Friday, December 23, 2005

Kin of the Carter Family ... The Carter Brothers

Guitarist Tim and banjoist Danny are keeping up the family tradition with country music influenced by Bill Monroe to the Byrds. Get more from their official web site.
Bluegrass Blogs You're Likely To Enjoy
  1. Cybergrass - "The Internet's Bluegrass Magazine Since 1992" has many forums and discussions going on.
  2. Bluegrass Preservation Society - A non-profit organization "dedicated to the preservation of Bluegrass," the BPS has an online musical instrument store, a streaming radio show and, of course, lots of bulletin boards.
  3. Dr. Berlin's Bluegrass Audio Guide - A fan site that lists streaming audio shows for each day of the week.
  4. Old Surber Station - This site's podcast is also available via iTunes. There's a blog, too. And you can even stay awhile at the OSS bed and breakfast.

Thursday, December 22, 2005

Xmas Eve Morning at the Buzz Café
If you haven't seen it, check out this week's Wednesday Journal newspaper for a photo of Joe Hammon peering enigmatically into Ben Stark's guitar along with an announcement of our Saturday morning Xmas Eve Morning gig at the Buzz.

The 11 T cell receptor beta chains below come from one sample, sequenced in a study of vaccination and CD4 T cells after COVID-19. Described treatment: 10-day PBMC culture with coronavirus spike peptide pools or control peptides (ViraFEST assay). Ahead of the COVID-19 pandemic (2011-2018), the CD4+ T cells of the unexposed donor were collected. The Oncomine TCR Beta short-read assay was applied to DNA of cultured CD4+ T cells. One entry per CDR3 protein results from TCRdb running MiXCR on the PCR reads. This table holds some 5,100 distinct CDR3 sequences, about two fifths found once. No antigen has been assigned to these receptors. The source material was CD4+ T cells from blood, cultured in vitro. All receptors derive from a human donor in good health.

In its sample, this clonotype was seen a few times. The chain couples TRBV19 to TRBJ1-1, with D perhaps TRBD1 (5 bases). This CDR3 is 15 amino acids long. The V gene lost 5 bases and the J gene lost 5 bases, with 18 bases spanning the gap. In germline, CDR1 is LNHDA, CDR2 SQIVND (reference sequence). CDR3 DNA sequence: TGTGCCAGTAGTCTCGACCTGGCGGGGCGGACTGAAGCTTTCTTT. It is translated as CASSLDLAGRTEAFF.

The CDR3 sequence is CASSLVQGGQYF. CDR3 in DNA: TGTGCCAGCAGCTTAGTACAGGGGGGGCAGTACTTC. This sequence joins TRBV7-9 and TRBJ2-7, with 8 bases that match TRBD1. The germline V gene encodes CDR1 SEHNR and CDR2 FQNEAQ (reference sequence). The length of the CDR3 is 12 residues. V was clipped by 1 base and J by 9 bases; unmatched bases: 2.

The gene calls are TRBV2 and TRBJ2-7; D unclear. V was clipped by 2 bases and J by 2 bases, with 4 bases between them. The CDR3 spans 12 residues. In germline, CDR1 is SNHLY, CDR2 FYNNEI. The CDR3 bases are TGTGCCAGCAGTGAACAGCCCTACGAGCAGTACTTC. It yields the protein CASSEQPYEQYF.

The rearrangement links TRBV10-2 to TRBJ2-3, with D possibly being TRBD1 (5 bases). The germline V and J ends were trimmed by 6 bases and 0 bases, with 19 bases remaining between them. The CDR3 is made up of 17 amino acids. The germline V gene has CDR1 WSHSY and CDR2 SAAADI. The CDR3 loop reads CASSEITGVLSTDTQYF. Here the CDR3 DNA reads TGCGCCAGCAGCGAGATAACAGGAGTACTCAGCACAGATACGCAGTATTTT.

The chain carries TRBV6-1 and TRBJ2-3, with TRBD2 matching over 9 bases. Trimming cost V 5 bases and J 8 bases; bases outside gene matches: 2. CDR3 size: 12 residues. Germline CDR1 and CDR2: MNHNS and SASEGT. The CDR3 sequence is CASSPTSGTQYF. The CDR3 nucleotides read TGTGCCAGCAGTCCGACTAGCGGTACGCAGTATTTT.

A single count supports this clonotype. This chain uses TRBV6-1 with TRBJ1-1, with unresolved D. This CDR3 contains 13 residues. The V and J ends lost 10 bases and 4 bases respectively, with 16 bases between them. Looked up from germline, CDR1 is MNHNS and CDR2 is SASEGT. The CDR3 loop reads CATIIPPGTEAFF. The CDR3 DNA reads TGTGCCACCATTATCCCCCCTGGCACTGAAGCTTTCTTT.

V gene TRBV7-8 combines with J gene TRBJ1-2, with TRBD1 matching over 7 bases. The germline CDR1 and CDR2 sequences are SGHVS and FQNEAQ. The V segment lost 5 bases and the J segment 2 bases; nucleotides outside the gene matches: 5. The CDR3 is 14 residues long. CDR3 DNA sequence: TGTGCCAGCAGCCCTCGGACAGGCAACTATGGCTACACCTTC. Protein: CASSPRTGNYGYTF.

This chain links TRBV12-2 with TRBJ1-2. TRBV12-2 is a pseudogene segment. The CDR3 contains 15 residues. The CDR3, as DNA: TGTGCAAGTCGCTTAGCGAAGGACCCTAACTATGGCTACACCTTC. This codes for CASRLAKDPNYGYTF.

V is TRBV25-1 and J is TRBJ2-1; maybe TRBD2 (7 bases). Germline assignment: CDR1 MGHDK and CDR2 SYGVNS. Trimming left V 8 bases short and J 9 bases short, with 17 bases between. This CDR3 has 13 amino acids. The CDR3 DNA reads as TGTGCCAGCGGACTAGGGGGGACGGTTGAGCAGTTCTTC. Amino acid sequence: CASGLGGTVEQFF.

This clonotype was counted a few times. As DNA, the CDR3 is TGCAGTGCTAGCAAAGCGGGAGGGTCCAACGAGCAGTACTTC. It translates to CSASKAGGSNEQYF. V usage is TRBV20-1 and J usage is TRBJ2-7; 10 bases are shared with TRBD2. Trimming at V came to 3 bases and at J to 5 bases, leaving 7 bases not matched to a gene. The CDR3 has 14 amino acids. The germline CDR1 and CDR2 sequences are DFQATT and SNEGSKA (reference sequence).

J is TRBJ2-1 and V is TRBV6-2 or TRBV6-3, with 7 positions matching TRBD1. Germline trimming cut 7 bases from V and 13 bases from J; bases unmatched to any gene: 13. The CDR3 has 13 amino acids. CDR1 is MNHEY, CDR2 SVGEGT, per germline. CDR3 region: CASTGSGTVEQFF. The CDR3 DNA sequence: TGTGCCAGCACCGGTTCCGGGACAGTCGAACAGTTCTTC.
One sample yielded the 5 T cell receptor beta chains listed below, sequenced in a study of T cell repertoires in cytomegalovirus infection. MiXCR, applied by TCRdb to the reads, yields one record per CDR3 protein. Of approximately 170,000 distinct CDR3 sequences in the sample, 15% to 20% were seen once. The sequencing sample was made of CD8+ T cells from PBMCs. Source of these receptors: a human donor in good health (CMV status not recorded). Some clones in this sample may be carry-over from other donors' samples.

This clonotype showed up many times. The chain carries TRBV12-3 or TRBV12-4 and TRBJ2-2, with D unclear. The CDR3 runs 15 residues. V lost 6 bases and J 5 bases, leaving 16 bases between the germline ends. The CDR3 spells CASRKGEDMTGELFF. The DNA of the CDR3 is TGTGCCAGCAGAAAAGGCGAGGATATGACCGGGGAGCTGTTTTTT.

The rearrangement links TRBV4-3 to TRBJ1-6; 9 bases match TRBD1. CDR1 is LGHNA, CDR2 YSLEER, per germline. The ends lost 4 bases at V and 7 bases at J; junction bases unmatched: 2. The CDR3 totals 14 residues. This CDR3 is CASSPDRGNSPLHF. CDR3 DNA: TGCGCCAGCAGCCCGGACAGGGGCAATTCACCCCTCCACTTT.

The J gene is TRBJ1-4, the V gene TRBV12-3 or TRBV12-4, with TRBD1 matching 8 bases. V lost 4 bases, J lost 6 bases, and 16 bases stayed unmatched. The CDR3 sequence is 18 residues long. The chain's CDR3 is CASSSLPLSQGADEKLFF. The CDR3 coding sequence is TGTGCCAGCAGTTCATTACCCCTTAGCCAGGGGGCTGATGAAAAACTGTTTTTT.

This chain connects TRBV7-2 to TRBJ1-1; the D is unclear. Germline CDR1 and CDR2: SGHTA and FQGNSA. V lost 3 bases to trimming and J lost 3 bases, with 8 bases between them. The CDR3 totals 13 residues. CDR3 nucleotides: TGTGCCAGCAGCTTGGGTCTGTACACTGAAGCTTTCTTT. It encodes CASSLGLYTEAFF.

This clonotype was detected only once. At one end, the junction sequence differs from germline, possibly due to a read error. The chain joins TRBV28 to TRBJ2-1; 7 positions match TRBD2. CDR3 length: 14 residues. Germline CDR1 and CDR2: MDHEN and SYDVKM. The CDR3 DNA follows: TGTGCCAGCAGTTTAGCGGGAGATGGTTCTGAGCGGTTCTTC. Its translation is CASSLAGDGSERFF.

Wednesday, December 21, 2005

Compendium of Fiddle Tune Lyrics
This online resource was compiled by The Bluegrass Messengers.
It's quite extensive. Check it out!

Tuesday, December 20, 2005

More "Ballin' The Jack" Trivia
Thanks to Jim Polaski
2. A railroad signal indicating full speed ahead.
In railroad terms, there was a time when signals were done with "Balls" on a tall stand. When the track was clear, the ball was hoisted to the top indicating a "high ball" or the train could move at high, or track speed. A derivation was "balling."
"The Highball Signals ... " were thirty (30) feet high and located about three miles apart. The first signal used black and white flags but they did not unfurl properly all the time. Bell-shaped peach baskets were suspended from masts thirty (30) feet high, located about three (3) miles apart. They were later replaced with large metal spheres. They were known as ball signals."

Monday, December 19, 2005

Free Online Music Theory Lessons
This site is a great supplement for students of all ages. It certainly does NOT work as a substitute for taking real lessons with a real, live teacher. But it's got great content. Check it out.